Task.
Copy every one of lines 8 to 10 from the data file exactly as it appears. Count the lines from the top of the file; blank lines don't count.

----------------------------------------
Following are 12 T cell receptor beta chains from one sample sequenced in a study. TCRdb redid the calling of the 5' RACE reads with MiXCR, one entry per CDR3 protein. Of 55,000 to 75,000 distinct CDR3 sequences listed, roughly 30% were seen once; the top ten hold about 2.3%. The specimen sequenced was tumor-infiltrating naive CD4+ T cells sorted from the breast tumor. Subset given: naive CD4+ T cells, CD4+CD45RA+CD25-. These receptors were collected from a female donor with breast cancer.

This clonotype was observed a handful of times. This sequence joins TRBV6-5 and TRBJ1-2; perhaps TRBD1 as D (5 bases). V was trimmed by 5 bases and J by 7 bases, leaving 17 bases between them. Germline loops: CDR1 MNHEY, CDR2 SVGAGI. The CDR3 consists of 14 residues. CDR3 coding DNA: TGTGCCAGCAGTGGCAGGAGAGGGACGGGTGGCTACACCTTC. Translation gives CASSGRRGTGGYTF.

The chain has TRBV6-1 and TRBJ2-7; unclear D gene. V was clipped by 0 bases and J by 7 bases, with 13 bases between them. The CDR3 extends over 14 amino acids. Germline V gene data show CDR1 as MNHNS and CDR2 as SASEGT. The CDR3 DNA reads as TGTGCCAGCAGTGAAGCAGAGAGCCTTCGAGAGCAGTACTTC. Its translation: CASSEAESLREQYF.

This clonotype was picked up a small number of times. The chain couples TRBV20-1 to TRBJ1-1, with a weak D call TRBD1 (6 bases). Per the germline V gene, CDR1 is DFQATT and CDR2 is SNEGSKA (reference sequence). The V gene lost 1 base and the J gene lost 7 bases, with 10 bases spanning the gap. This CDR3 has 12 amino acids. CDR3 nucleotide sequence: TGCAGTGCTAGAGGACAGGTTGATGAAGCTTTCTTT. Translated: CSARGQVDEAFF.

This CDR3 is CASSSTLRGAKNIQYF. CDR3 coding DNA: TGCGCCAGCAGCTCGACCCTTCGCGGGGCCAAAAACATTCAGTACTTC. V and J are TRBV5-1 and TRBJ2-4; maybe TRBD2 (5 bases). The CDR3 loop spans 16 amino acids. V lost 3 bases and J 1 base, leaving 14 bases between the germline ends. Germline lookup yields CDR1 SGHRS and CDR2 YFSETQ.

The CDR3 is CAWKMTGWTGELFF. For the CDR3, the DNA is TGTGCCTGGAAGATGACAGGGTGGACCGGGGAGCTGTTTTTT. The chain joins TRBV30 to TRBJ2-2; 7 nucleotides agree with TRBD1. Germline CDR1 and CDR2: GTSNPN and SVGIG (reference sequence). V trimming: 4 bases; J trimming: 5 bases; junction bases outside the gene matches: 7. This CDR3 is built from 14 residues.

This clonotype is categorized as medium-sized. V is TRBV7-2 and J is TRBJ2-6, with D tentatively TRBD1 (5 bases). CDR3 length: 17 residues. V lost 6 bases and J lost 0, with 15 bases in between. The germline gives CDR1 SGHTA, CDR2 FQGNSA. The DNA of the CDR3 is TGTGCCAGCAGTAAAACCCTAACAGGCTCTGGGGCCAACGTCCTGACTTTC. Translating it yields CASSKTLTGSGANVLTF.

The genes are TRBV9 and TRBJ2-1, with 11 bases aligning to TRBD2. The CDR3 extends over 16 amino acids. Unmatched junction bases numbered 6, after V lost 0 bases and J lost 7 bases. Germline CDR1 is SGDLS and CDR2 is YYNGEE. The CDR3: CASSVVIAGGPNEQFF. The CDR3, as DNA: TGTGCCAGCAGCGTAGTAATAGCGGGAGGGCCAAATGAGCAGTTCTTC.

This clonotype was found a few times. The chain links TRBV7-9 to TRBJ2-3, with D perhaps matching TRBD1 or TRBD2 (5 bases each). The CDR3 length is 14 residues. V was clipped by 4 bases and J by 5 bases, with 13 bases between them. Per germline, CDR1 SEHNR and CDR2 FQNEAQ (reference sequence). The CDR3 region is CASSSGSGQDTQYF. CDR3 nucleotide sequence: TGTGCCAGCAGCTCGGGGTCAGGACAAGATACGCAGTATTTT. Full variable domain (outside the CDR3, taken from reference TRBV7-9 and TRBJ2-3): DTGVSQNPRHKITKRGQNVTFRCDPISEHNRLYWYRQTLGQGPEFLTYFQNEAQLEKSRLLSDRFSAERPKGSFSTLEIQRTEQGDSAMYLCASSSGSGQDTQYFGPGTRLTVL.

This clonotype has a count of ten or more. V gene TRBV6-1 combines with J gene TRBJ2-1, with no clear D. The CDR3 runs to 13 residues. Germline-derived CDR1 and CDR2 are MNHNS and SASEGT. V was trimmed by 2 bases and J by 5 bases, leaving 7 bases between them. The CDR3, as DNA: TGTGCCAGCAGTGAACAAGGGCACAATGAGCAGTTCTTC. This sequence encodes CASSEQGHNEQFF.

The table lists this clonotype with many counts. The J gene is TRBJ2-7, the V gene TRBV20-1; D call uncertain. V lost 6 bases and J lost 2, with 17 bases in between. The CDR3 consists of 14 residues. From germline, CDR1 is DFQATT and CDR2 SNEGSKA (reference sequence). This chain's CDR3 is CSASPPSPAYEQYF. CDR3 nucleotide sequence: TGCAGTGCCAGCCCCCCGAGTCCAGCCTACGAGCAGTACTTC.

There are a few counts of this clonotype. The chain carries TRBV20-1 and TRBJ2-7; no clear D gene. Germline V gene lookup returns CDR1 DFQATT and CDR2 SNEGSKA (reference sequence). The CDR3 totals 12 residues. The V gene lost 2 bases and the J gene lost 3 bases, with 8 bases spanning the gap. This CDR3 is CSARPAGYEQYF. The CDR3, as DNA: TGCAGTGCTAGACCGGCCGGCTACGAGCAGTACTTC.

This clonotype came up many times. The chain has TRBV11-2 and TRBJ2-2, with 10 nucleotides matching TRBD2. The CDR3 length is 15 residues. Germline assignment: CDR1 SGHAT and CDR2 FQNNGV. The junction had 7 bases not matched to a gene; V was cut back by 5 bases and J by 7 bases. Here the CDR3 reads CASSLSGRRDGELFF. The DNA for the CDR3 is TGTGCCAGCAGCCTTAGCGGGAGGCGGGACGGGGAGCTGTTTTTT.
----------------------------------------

The genes are TRBV9 and TRBJ2-1, with 11 bases aligning to TRBD2. The CDR3 extends over 16 amino acids. Unmatched junction bases numbered 6, after V lost 0 bases and J lost 7 bases. Germline CDR1 is SGDLS and CDR2 is YYNGEE. The CDR3: CASSVVIAGGPNEQFF. The CDR3, as DNA: TGTGCCAGCAGCGTAGTAATAGCGGGAGGGCCAAATGAGCAGTTCTTC.

This clonotype was found a few times. The chain links TRBV7-9 to TRBJ2-3, with D perhaps matching TRBD1 or TRBD2 (5 bases each). The CDR3 length is 14 residues. V was clipped by 4 bases and J by 5 bases, with 13 bases between them. Per germline, CDR1 SEHNR and CDR2 FQNEAQ (reference sequence). The CDR3 region is CASSSGSGQDTQYF. CDR3 nucleotide sequence: TGTGCCAGCAGCTCGGGGTCAGGACAAGATACGCAGTATTTT. Full variable domain (outside the CDR3, taken from reference TRBV7-9 and TRBJ2-3): DTGVSQNPRHKITKRGQNVTFRCDPISEHNRLYWYRQTLGQGPEFLTYFQNEAQLEKSRLLSDRFSAERPKGSFSTLEIQRTEQGDSAMYLCASSSGSGQDTQYFGPGTRLTVL.

This clonotype has a count of ten or more. V gene TRBV6-1 combines with J gene TRBJ2-1, with no clear D. The CDR3 runs to 13 residues. Germline-derived CDR1 and CDR2 are MNHNS and SASEGT. V was trimmed by 2 bases and J by 5 bases, leaving 7 bases between them. The CDR3, as DNA: TGTGCCAGCAGTGAACAAGGGCACAATGAGCAGTTCTTC. This sequence encodes CASSEQGHNEQFF.